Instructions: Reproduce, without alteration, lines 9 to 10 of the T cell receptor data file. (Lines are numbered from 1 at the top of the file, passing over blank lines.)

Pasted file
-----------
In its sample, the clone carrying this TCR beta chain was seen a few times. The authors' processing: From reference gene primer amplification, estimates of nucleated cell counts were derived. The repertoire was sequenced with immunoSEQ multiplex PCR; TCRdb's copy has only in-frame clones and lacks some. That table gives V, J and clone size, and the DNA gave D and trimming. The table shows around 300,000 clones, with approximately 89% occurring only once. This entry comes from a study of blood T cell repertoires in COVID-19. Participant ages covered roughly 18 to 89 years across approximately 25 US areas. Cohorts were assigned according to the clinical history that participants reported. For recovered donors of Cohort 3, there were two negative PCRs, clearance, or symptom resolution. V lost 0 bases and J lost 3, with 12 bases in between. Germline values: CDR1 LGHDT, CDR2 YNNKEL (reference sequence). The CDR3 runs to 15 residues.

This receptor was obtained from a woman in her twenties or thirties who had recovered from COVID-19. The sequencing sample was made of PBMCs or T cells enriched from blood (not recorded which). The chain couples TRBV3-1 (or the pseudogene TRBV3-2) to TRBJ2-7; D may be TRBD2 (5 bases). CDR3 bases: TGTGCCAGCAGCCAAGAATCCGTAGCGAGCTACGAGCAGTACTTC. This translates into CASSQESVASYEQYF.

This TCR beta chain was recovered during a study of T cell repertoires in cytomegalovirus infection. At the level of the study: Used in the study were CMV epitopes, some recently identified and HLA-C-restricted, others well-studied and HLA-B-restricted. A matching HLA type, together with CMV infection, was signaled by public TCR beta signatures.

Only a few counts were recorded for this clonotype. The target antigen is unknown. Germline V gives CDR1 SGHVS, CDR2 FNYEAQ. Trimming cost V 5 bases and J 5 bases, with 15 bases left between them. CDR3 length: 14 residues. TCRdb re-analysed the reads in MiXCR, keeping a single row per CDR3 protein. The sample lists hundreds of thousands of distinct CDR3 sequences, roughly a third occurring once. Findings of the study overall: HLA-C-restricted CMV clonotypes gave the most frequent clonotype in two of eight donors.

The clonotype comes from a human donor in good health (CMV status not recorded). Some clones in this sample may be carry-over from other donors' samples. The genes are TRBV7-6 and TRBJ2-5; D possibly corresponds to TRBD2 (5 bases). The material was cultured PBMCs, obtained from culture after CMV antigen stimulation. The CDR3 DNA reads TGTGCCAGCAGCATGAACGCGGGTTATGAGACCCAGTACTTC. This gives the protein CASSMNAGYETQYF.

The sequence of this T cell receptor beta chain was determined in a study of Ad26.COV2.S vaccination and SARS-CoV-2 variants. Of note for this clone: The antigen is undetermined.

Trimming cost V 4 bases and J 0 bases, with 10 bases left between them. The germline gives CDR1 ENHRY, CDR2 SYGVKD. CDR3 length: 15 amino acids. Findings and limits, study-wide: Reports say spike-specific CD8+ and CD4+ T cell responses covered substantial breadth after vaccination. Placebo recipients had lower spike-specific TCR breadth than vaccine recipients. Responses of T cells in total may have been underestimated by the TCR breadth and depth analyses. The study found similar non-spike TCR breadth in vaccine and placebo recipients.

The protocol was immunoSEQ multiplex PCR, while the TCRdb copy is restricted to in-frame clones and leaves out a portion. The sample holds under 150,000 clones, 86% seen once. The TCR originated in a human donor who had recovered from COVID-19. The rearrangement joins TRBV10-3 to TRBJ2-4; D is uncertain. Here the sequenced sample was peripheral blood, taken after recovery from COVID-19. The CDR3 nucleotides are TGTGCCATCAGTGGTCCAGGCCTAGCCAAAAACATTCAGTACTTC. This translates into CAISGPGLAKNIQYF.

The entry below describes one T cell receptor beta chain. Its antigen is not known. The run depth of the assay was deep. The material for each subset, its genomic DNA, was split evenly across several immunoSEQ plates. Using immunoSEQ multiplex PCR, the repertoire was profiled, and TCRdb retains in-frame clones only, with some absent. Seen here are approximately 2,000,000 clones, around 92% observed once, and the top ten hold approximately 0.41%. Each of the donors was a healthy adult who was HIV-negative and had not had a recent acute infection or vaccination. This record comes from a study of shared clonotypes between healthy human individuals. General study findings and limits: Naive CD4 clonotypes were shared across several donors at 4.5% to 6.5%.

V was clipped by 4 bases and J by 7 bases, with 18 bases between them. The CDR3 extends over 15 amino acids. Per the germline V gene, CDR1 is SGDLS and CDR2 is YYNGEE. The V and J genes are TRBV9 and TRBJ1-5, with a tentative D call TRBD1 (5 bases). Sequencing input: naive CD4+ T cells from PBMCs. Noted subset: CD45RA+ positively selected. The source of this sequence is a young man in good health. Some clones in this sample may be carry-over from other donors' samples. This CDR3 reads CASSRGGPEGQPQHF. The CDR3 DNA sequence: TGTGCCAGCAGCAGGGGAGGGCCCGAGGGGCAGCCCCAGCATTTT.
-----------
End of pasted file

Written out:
The entry below describes one T cell receptor beta chain. Its antigen is not known. The run depth of the assay was deep. The material for each subset, its genomic DNA, was split evenly across several immunoSEQ plates. Using immunoSEQ multiplex PCR, the repertoire was profiled, and TCRdb retains in-frame clones only, with some absent. Seen here are approximately 2,000,000 clones, around 92% observed once, and the top ten hold approximately 0.41%. Each of the donors was a healthy adult who was HIV-negative and had not had a recent acute infection or vaccination. This record comes from a study of shared clonotypes between healthy human individuals. General study findings and limits: Naive CD4 clonotypes were shared across several donors at 4.5% to 6.5%.

V was clipped by 4 bases and J by 7 bases, with 18 bases between them. The CDR3 extends over 15 amino acids. Per the germline V gene, CDR1 is SGDLS and CDR2 is YYNGEE. The V and J genes are TRBV9 and TRBJ1-5, with a tentative D call TRBD1 (5 bases). Sequencing input: naive CD4+ T cells from PBMCs. Noted subset: CD45RA+ positively selected. The source of this sequence is a young man in good health. Some clones in this sample may be carry-over from other donors' samples. This CDR3 reads CASSRGGPEGQPQHF. The CDR3 DNA sequence: TGTGCCAGCAGCAGGGGAGGGCCCGAGGGGCAGCCCCAGCATTTT.